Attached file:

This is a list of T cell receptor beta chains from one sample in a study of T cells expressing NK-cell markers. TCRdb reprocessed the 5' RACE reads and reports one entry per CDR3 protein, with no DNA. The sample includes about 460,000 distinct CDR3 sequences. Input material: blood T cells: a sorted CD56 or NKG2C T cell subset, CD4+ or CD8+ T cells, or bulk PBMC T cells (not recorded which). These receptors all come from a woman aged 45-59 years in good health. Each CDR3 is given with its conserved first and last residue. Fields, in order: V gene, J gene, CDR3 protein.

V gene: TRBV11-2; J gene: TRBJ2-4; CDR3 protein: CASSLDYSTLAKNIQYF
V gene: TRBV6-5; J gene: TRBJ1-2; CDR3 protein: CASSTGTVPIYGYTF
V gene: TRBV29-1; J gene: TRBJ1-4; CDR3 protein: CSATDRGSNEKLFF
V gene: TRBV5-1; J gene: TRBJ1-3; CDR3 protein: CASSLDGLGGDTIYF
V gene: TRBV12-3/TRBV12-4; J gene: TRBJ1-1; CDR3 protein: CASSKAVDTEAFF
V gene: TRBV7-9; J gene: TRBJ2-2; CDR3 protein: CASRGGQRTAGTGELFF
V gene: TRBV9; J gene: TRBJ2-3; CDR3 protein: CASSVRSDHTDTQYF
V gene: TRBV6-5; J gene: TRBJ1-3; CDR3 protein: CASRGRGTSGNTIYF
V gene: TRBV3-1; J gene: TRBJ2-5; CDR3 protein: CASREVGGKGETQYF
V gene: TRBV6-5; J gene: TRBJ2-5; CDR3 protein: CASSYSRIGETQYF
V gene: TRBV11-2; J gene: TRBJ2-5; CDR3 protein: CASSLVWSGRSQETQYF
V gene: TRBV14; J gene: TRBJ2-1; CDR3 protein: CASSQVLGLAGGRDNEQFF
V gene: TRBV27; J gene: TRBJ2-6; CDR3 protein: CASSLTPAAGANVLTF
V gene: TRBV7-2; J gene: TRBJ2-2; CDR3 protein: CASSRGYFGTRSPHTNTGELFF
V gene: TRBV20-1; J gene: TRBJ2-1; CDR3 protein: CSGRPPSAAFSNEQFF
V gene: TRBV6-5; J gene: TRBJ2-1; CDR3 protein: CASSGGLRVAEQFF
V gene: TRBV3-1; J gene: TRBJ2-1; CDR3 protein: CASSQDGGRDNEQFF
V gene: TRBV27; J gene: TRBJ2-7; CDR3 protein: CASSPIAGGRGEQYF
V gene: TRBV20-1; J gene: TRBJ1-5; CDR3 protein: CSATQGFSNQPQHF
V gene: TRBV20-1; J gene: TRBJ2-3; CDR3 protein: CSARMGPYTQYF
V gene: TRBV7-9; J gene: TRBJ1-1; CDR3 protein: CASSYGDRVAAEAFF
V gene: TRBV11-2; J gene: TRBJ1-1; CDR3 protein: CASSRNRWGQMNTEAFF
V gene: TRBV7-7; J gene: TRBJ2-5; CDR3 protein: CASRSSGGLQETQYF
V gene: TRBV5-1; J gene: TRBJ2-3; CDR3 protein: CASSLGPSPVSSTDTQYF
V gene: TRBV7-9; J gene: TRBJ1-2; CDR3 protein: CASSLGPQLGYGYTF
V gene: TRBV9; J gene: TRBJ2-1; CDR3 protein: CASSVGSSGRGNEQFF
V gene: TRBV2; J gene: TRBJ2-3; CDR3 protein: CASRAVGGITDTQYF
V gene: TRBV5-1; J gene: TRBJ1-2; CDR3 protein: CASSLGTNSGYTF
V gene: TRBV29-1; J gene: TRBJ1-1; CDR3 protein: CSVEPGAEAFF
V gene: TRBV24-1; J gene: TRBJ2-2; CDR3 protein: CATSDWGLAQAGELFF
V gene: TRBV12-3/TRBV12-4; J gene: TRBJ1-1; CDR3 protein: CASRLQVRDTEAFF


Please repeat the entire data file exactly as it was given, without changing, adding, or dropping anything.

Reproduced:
This is a list of T cell receptor beta chains from one sample in a study of T cells expressing NK-cell markers. TCRdb reprocessed the 5' RACE reads and reports one entry per CDR3 protein, with no DNA. The sample includes about 460,000 distinct CDR3 sequences. Input material: blood T cells: a sorted CD56 or NKG2C T cell subset, CD4+ or CD8+ T cells, or bulk PBMC T cells (not recorded which). These receptors all come from a woman aged 45-59 years in good health. Each CDR3 is given with its conserved first and last residue. Fields, in order: V gene, J gene, CDR3 protein.

V gene: TRBV11-2; J gene: TRBJ2-4; CDR3 protein: CASSLDYSTLAKNIQYF
V gene: TRBV6-5; J gene: TRBJ1-2; CDR3 protein: CASSTGTVPIYGYTF
V gene: TRBV29-1; J gene: TRBJ1-4; CDR3 protein: CSATDRGSNEKLFF
V gene: TRBV5-1; J gene: TRBJ1-3; CDR3 protein: CASSLDGLGGDTIYF
V gene: TRBV12-3/TRBV12-4; J gene: TRBJ1-1; CDR3 protein: CASSKAVDTEAFF
V gene: TRBV7-9; J gene: TRBJ2-2; CDR3 protein: CASRGGQRTAGTGELFF
V gene: TRBV9; J gene: TRBJ2-3; CDR3 protein: CASSVRSDHTDTQYF
V gene: TRBV6-5; J gene: TRBJ1-3; CDR3 protein: CASRGRGTSGNTIYF
V gene: TRBV3-1; J gene: TRBJ2-5; CDR3 protein: CASREVGGKGETQYF
V gene: TRBV6-5; J gene: TRBJ2-5; CDR3 protein: CASSYSRIGETQYF
V gene: TRBV11-2; J gene: TRBJ2-5; CDR3 protein: CASSLVWSGRSQETQYF
V gene: TRBV14; J gene: TRBJ2-1; CDR3 protein: CASSQVLGLAGGRDNEQFF
V gene: TRBV27; J gene: TRBJ2-6; CDR3 protein: CASSLTPAAGANVLTF
V gene: TRBV7-2; J gene: TRBJ2-2; CDR3 protein: CASSRGYFGTRSPHTNTGELFF
V gene: TRBV20-1; J gene: TRBJ2-1; CDR3 protein: CSGRPPSAAFSNEQFF
V gene: TRBV6-5; J gene: TRBJ2-1; CDR3 protein: CASSGGLRVAEQFF
V gene: TRBV3-1; J gene: TRBJ2-1; CDR3 protein: CASSQDGGRDNEQFF
V gene: TRBV27; J gene: TRBJ2-7; CDR3 protein: CASSPIAGGRGEQYF
V gene: TRBV20-1; J gene: TRBJ1-5; CDR3 protein: CSATQGFSNQPQHF
V gene: TRBV20-1; J gene: TRBJ2-3; CDR3 protein: CSARMGPYTQYF
V gene: TRBV7-9; J gene: TRBJ1-1; CDR3 protein: CASSYGDRVAAEAFF
V gene: TRBV11-2; J gene: TRBJ1-1; CDR3 protein: CASSRNRWGQMNTEAFF
V gene: TRBV7-7; J gene: TRBJ2-5; CDR3 protein: CASRSSGGLQETQYF
V gene: TRBV5-1; J gene: TRBJ2-3; CDR3 protein: CASSLGPSPVSSTDTQYF
V gene: TRBV7-9; J gene: TRBJ1-2; CDR3 protein: CASSLGPQLGYGYTF
V gene: TRBV9; J gene: TRBJ2-1; CDR3 protein: CASSVGSSGRGNEQFF
V gene: TRBV2; J gene: TRBJ2-3; CDR3 protein: CASRAVGGITDTQYF
V gene: TRBV5-1; J gene: TRBJ1-2; CDR3 protein: CASSLGTNSGYTF
V gene: TRBV29-1; J gene: TRBJ1-1; CDR3 protein: CSVEPGAEAFF
V gene: TRBV24-1; J gene: TRBJ2-2; CDR3 protein: CATSDWGLAQAGELFF
V gene: TRBV12-3/TRBV12-4; J gene: TRBJ1-1; CDR3 protein: CASRLQVRDTEAFF